|Computer Professionals for Social Responsibility|
Participatory Design (PD) is an approach to the assessment, design, and development of technological and organizational systems that places a premium on the active involvement of workplace practitioners (usually potential or current users of the system) in design and decision-making processes.
Because PD practitioners are so diverse in their perspectives, backgrounds, and areas of concern, there can be no single definition of PD. However, we can formulate a few tenets shared by most PD practitioners and advocates.
- Respect the users of technology, regardless of their status in the workplace, technical know-how, or access to their organization's purse strings. View every participant in a PD project as an expert in what they do, as a stakeholder whose voice needs to be heard.
- Recognize that workers are a prime source of innovation, that design ideas arise in collaboration with participants from diverse backgrounds, and that technology is but one option in addressing emergent problems.
- View a "system" as more than a collection of software encased in hardware boxes. In PD, we see systems as networks of people, practices, and technology embedded in particular organizational contexts.
- Understand the organization and the relevant work on its own terms, in its own settings. This is why PD practitioners prefer to spend time with users in their workplaces rather than "test" them in laboratories.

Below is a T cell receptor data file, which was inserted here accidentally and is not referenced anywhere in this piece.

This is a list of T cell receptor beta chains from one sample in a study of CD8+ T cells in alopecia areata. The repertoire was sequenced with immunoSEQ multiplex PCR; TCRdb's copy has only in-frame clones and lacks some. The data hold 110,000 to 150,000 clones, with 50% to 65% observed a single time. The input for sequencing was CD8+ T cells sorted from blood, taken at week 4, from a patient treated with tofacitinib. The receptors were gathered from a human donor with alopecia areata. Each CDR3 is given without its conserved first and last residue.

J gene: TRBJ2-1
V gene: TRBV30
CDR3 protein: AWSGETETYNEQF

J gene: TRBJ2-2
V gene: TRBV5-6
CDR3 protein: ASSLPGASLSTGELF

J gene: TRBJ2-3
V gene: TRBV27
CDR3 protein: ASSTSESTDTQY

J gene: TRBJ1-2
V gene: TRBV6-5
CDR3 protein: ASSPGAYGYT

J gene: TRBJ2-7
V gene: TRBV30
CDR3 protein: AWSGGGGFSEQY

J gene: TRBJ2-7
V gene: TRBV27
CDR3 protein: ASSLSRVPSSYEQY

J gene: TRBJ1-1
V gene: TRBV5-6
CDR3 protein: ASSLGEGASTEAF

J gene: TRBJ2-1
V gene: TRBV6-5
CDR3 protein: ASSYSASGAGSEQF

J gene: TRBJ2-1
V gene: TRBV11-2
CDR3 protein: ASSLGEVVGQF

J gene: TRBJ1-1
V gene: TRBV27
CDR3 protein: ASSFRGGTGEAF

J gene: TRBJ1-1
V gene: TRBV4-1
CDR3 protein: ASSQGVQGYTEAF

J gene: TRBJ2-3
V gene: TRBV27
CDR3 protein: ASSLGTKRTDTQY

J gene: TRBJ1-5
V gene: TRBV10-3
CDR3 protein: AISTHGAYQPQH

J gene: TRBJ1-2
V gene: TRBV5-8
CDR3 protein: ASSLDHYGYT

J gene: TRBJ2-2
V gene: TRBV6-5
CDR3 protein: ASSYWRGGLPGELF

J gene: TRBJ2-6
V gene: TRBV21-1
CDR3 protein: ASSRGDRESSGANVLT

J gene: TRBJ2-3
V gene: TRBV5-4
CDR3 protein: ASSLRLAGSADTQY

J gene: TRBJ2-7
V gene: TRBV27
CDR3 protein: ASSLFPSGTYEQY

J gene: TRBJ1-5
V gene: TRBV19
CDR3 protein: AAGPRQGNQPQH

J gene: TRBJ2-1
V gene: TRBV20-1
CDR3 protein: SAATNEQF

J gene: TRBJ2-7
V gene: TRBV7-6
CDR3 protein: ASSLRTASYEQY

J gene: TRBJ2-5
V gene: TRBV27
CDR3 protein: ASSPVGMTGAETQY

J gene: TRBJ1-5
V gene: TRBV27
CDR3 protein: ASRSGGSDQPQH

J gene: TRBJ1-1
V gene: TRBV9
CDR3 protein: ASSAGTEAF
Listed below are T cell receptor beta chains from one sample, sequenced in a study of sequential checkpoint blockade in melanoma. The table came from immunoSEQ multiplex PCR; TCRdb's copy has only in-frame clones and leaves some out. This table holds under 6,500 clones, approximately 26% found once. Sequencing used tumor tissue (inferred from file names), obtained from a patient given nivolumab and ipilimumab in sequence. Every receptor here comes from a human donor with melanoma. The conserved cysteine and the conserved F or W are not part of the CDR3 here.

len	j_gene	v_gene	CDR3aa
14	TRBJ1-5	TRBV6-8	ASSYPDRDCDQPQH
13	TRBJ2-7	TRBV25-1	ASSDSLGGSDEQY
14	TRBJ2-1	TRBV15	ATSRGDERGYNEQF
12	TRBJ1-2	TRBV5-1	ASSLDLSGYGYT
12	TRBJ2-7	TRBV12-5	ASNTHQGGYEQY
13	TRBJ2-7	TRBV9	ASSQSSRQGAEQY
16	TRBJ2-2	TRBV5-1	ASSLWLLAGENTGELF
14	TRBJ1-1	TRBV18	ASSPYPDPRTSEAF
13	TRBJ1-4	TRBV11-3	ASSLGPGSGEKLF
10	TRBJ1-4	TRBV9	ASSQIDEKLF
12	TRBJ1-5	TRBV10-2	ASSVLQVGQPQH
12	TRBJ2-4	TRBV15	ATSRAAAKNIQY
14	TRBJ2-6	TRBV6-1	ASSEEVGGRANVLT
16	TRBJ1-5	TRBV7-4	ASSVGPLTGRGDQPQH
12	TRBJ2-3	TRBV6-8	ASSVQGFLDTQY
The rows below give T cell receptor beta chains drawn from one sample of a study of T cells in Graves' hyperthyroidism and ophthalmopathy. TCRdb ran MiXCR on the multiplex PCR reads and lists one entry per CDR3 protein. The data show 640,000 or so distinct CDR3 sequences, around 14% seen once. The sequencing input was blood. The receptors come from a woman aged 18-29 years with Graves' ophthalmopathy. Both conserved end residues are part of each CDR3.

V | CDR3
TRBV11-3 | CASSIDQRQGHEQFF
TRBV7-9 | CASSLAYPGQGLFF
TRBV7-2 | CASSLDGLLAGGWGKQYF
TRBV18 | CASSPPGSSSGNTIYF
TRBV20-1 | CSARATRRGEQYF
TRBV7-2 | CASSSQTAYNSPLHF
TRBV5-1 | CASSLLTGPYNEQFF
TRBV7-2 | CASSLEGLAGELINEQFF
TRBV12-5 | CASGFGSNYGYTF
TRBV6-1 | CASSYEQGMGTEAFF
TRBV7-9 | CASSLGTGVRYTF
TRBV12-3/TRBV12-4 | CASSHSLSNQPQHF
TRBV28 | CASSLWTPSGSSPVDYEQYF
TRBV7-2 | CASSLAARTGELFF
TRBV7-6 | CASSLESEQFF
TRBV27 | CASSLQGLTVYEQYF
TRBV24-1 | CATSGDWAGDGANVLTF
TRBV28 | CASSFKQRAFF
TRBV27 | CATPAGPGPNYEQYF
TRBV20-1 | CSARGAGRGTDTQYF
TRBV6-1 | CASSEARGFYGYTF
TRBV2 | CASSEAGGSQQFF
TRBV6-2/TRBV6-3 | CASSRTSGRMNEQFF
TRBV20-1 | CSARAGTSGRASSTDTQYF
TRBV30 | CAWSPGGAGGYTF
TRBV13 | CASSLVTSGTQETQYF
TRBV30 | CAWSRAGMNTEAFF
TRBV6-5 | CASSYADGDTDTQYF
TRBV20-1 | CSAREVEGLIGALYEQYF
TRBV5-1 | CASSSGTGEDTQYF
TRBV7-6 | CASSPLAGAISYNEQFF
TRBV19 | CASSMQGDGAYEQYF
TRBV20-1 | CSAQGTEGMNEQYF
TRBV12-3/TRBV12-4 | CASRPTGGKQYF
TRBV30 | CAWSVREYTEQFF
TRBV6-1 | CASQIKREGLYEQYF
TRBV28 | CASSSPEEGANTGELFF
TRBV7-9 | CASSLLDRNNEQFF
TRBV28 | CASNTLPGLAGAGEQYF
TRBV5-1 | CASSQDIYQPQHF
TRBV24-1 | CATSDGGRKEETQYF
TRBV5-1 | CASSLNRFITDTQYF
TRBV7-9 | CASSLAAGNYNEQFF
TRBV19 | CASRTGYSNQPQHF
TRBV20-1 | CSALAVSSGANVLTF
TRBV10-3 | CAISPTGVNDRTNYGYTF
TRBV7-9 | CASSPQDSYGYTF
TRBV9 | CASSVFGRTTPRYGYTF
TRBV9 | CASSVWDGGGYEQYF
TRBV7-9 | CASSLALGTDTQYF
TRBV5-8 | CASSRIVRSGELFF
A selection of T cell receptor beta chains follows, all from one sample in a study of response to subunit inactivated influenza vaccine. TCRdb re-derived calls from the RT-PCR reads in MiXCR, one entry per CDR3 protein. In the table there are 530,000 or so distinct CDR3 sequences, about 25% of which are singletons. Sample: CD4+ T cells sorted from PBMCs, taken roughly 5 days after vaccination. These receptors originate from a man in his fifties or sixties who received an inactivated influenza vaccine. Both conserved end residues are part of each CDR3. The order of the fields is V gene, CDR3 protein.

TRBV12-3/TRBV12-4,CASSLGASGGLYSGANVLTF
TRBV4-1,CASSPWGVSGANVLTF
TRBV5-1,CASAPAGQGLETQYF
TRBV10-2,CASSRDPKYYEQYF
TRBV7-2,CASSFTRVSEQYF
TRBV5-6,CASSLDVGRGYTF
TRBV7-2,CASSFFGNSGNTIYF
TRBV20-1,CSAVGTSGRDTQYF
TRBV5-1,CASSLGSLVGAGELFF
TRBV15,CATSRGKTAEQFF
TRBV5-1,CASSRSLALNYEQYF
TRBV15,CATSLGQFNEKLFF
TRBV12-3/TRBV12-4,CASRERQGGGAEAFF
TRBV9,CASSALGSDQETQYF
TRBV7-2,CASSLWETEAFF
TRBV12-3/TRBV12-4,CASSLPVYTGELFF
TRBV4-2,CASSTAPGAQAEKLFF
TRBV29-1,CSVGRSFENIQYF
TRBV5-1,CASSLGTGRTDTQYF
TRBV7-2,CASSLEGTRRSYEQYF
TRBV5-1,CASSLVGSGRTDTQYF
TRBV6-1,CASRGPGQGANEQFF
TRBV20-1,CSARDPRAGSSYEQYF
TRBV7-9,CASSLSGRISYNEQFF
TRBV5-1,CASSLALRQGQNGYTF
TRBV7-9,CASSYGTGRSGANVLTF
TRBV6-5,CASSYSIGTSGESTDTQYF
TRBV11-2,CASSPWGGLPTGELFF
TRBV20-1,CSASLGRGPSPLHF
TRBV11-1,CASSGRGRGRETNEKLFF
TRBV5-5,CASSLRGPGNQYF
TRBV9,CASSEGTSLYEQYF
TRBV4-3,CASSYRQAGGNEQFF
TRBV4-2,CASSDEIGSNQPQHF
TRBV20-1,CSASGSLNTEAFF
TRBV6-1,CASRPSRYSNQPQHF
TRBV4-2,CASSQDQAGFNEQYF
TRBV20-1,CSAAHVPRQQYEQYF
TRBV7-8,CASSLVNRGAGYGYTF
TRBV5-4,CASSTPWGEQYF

- Address problems that exist and arise in the workplace, articulated by or in collaboration with the affected parties, rather than attributed from the outside.
- Find concrete ways to improve the working lives of co-participants by, for example, reducing the tedium associated with work tasks; co-designing new opportunities for exercising creativity; increasing worker control over work content, measurement and reporting; and helping workers communicate and organize across hierarchical lines within the organization and with peers elsewhere.
- Be conscious of one's own role in PD processes; try to be a "reflective practitioner."
Last updated on February 10, 2000
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Created before October 2004